Movie Review

The Story of Ruth

All The Spectacle Of Heathen Idolatry, Human Sacrifice, Pagan Revels - All The Beauty Of One Of The Bible's Timeless Love Stories!
The Story of Ruth Movie Poster

US Release Date: 06-17-1960

Directed by: Henry Koster


  • Stuart Whitman
  • Boaz
  • Tom Tryon
  • Mahlon
  • Peggy Wood
  • Naomi
  • Viveca Lindfors
  • Eleilat
  • Jeff Morrow
  • Tob
  • Elana Eden
  • Ruth
  • Thayer David
  • Hedak
  • Les Tremayne
  • Elimelech
  • Eduard Franz
  • Jehoam
  • Leo Fuchs
  • Sochin
  • Lili Valenty
  • Kera
  • John Gabriel
  • Chilion
  • Ziva Rodann
  • Orpah
  • Basil Ruysdael
  • Shammah
  • John Banner
  • King of Moab
  • Victor Buono
  • Extra
Reviewed on: March 24th, 2015
Elana Eden and Peggy Wood in The Story of Ruth.

Elana Eden and Peggy Wood in The Story of Ruth.

The Story of Ruth was made at the height of the Biblical epic craze in Hollywood, which lasted roughly from the end of the 1940s to the mid-60s but hit its peak in the late 50s to early 60s. This was the era of Ben-Hur and Spartacus. To compliment those movies, The Story of Ruth offered a splashy CinemaScope rendering of the life of an ancient historical figure that happened to be a woman. It tells a very Hollywood-ized version of the Old Testament story traditionally ascribed to the prophet Samuel. According to scripture, Ruth was the great-grandmother of King David, as well as an ancestor of Jesus of Nazareth.

The Story of Ruth was directed by the prolific Henry Koster. The German born Koster had directed his first movie in Berlin back in 1932. His Hollywood films included The Bishop's Wife (1947) and Harvey (1950) and he would go on to direct Flower Drum Song (1961) and his final film The Singing Nun (1966). He was no stranger to the Biblical epic, having directed The Robe in 1953.

Israeli actress Elana Eden made her movie debut in the title role, beating out Susan Strasberg, Susan Kohner, Tina Louise (the future Ginger Grant herself), Diane Baker and several other actresses. The Story of Ruth proved both a commercial and critical success upon its release in the summer of 1960. Eden is very good as Ruth, radiating a quiet dignity and steely-yet-pious determination. She was singled out by critics for her work but was overlooked when Oscar nominations were announced. In fact The Story of Ruth failed to garner even a single nod from the Academy.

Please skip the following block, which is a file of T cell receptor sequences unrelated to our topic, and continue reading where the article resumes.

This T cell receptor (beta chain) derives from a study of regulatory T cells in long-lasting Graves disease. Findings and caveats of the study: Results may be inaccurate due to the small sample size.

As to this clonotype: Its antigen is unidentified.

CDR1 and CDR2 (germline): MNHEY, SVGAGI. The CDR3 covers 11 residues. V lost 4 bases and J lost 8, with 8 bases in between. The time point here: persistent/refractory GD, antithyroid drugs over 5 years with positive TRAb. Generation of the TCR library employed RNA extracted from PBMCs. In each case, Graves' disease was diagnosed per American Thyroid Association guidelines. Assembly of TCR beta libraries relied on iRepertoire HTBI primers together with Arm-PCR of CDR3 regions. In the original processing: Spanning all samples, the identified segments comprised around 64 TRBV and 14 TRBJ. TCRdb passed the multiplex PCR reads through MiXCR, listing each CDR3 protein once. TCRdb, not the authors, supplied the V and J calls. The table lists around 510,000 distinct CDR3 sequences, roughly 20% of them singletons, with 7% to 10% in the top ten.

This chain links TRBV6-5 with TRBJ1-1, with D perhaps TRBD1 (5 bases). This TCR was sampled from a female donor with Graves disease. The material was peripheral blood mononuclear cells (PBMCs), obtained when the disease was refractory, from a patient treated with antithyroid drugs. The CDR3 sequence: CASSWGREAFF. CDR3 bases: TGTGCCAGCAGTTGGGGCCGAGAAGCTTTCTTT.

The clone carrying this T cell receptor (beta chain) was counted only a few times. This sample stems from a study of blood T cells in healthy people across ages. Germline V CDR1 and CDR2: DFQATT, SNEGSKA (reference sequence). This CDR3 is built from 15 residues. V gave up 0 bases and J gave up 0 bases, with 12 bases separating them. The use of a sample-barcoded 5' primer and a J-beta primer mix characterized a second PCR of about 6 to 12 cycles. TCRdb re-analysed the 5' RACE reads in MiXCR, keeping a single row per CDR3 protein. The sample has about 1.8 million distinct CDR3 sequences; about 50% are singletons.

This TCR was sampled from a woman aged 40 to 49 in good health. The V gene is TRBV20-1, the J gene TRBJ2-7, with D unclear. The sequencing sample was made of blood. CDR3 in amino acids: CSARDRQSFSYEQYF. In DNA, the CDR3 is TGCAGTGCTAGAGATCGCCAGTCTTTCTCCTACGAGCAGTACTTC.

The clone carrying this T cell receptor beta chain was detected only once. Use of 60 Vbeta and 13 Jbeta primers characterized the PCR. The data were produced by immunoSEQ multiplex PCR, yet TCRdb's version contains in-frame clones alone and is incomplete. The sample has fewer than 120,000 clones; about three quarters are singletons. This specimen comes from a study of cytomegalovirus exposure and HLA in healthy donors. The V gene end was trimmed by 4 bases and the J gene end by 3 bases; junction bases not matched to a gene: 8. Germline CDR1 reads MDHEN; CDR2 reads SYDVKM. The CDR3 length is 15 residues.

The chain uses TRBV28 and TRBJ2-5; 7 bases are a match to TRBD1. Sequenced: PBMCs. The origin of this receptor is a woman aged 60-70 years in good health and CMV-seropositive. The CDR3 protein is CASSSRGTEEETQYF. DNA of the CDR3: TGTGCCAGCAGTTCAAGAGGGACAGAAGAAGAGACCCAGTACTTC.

The first half of the movie is pure Hollywood spectacle. If Cecil B. De Mille hadn't died the year before I would almost have thought he directed it. Ruth becomes a favorite young idolatress to the pagan king of the Moabites. When she is about to be offered up as a human sacrifice to the Moabite deity Chemosh, a blemish appears suddenly on her arm, making her unfit for the altar and thus saving her life. The blemish then disappears as miraculously as it appeared. Later, a now grown-up Ruth must mentor another young girl being groomed for sacrifice. Witnessing the murder of this child causes Ruth to flee and begin questioning her beliefs.

After Ruth meets and falls for an Israelite, she follows her heart and denounces the Moabite religion. She marries the man but he dies suddenly. When his mother Naomi decides to return to the land of her birth, Ruth famously vows to accompany her mother-in-law. Ruth 1:16 and 17 says, “Where you go I will go, and where you stay I will stay. Your people will be my people and your God my God. Where you die I will die, and there I will be buried. May the Lord deal with me, be it ever so severely, if even death separates you and me.” The remainder of the story deals with Ruth's acceptance by the Israelites and her eventual marriage and progeny, thus fulfilling the prophesy.

Stuart Whitman, Tom Tryon and Jeff Morrow provide the beefcake. They are all a bit similar and on the bland side. They are okay in these roles but not one of them does anything to distinguish themselves or to leave an impression. One reason it doesn't matter too much is because the real heart of the story is between Eden's Ruth and Peggy Woods as Naomi. The evolution of their relationship is the most compelling aspect of Ruth's story.

In short, The Story of Ruth is an entertaining and well-made Biblical chick-flick with a stunningly beautiful debut performance from Elana Eden.